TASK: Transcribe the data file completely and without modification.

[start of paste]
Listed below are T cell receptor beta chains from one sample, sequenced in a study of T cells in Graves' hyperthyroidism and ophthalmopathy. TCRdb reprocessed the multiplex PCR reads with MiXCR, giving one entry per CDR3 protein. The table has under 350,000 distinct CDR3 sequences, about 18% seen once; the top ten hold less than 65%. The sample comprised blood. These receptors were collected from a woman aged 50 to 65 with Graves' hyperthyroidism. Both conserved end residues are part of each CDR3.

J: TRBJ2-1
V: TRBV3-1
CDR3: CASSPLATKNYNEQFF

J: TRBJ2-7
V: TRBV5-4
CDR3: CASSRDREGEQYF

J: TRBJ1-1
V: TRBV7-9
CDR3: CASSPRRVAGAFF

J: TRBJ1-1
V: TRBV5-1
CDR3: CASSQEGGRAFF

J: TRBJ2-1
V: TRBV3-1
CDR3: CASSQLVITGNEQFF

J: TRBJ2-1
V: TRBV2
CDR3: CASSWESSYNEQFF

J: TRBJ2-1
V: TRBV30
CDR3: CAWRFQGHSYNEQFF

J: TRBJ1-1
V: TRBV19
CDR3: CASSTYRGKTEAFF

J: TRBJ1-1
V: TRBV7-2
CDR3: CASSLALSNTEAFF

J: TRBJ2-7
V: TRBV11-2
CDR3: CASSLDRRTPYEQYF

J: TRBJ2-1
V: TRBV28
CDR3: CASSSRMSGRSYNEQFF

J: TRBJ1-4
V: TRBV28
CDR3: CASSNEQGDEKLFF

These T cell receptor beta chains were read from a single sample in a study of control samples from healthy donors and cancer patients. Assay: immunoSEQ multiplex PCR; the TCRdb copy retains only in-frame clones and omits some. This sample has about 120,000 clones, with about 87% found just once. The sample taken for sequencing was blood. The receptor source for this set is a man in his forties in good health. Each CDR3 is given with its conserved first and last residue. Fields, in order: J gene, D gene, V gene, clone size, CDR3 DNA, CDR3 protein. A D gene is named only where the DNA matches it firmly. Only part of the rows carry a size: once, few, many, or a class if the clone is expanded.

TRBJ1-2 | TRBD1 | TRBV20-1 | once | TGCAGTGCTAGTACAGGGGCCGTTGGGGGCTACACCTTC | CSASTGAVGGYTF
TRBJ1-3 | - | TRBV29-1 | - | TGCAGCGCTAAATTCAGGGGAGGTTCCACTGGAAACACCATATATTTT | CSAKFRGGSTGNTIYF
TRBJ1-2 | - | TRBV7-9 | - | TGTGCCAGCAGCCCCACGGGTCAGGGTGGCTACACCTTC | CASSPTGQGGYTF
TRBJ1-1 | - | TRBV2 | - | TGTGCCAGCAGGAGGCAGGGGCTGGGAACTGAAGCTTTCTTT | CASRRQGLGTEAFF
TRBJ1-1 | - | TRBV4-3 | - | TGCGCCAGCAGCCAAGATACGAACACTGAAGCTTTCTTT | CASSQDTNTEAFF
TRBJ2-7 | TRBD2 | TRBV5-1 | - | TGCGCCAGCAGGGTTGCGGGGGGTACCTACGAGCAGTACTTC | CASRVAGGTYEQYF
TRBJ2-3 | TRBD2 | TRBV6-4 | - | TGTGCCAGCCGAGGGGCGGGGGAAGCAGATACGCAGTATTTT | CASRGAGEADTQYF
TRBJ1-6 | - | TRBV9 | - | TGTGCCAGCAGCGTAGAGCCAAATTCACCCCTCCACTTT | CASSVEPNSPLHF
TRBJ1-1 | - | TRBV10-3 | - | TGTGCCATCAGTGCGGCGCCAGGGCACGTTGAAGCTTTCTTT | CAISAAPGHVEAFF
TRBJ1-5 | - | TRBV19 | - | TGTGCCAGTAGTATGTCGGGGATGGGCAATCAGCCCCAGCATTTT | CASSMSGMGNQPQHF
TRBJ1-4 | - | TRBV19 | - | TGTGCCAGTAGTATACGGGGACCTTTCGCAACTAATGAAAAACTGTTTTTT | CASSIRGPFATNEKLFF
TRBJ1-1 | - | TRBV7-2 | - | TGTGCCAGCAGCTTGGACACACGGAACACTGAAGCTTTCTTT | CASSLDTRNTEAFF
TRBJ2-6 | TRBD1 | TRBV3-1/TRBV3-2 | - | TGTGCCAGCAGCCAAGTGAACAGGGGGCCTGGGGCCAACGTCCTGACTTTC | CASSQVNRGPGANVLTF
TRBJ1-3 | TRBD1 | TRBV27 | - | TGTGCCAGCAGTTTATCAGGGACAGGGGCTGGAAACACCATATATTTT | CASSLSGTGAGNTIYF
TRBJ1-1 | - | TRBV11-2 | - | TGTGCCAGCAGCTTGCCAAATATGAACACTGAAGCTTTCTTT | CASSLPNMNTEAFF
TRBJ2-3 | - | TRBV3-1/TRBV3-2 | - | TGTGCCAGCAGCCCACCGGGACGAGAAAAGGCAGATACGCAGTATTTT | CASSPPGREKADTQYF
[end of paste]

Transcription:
Listed below are T cell receptor beta chains from one sample, sequenced in a study of T cells in Graves' hyperthyroidism and ophthalmopathy. TCRdb reprocessed the multiplex PCR reads with MiXCR, giving one entry per CDR3 protein. The table has under 350,000 distinct CDR3 sequences, about 18% seen once; the top ten hold less than 65%. The sample comprised blood. These receptors were collected from a woman aged 50 to 65 with Graves' hyperthyroidism. Both conserved end residues are part of each CDR3.

J: TRBJ2-1
V: TRBV3-1
CDR3: CASSPLATKNYNEQFF

J: TRBJ2-7
V: TRBV5-4
CDR3: CASSRDREGEQYF

J: TRBJ1-1
V: TRBV7-9
CDR3: CASSPRRVAGAFF

J: TRBJ1-1
V: TRBV5-1
CDR3: CASSQEGGRAFF

J: TRBJ2-1
V: TRBV3-1
CDR3: CASSQLVITGNEQFF

J: TRBJ2-1
V: TRBV2
CDR3: CASSWESSYNEQFF

J: TRBJ2-1
V: TRBV30
CDR3: CAWRFQGHSYNEQFF

J: TRBJ1-1
V: TRBV19
CDR3: CASSTYRGKTEAFF

J: TRBJ1-1
V: TRBV7-2
CDR3: CASSLALSNTEAFF

J: TRBJ2-7
V: TRBV11-2
CDR3: CASSLDRRTPYEQYF

J: TRBJ2-1
V: TRBV28
CDR3: CASSSRMSGRSYNEQFF

J: TRBJ1-4
V: TRBV28
CDR3: CASSNEQGDEKLFF

These T cell receptor beta chains were read from a single sample in a study of control samples from healthy donors and cancer patients. Assay: immunoSEQ multiplex PCR; the TCRdb copy retains only in-frame clones and omits some. This sample has about 120,000 clones, with about 87% found just once. The sample taken for sequencing was blood. The receptor source for this set is a man in his forties in good health. Each CDR3 is given with its conserved first and last residue. Fields, in order: J gene, D gene, V gene, clone size, CDR3 DNA, CDR3 protein. A D gene is named only where the DNA matches it firmly. Only part of the rows carry a size: once, few, many, or a class if the clone is expanded.

TRBJ1-2 | TRBD1 | TRBV20-1 | once | TGCAGTGCTAGTACAGGGGCCGTTGGGGGCTACACCTTC | CSASTGAVGGYTF
TRBJ1-3 | - | TRBV29-1 | - | TGCAGCGCTAAATTCAGGGGAGGTTCCACTGGAAACACCATATATTTT | CSAKFRGGSTGNTIYF
TRBJ1-2 | - | TRBV7-9 | - | TGTGCCAGCAGCCCCACGGGTCAGGGTGGCTACACCTTC | CASSPTGQGGYTF
TRBJ1-1 | - | TRBV2 | - | TGTGCCAGCAGGAGGCAGGGGCTGGGAACTGAAGCTTTCTTT | CASRRQGLGTEAFF
TRBJ1-1 | - | TRBV4-3 | - | TGCGCCAGCAGCCAAGATACGAACACTGAAGCTTTCTTT | CASSQDTNTEAFF
TRBJ2-7 | TRBD2 | TRBV5-1 | - | TGCGCCAGCAGGGTTGCGGGGGGTACCTACGAGCAGTACTTC | CASRVAGGTYEQYF
TRBJ2-3 | TRBD2 | TRBV6-4 | - | TGTGCCAGCCGAGGGGCGGGGGAAGCAGATACGCAGTATTTT | CASRGAGEADTQYF
TRBJ1-6 | - | TRBV9 | - | TGTGCCAGCAGCGTAGAGCCAAATTCACCCCTCCACTTT | CASSVEPNSPLHF
TRBJ1-1 | - | TRBV10-3 | - | TGTGCCATCAGTGCGGCGCCAGGGCACGTTGAAGCTTTCTTT | CAISAAPGHVEAFF
TRBJ1-5 | - | TRBV19 | - | TGTGCCAGTAGTATGTCGGGGATGGGCAATCAGCCCCAGCATTTT | CASSMSGMGNQPQHF
TRBJ1-4 | - | TRBV19 | - | TGTGCCAGTAGTATACGGGGACCTTTCGCAACTAATGAAAAACTGTTTTTT | CASSIRGPFATNEKLFF
TRBJ1-1 | - | TRBV7-2 | - | TGTGCCAGCAGCTTGGACACACGGAACACTGAAGCTTTCTTT | CASSLDTRNTEAFF
TRBJ2-6 | TRBD1 | TRBV3-1/TRBV3-2 | - | TGTGCCAGCAGCCAAGTGAACAGGGGGCCTGGGGCCAACGTCCTGACTTTC | CASSQVNRGPGANVLTF
TRBJ1-3 | TRBD1 | TRBV27 | - | TGTGCCAGCAGTTTATCAGGGACAGGGGCTGGAAACACCATATATTTT | CASSLSGTGAGNTIYF
TRBJ1-1 | - | TRBV11-2 | - | TGTGCCAGCAGCTTGCCAAATATGAACACTGAAGCTTTCTTT | CASSLPNMNTEAFF
TRBJ2-3 | - | TRBV3-1/TRBV3-2 | - | TGTGCCAGCAGCCCACCGGGACGAGAAAAGGCAGATACGCAGTATTTT | CASSPPGREKADTQYF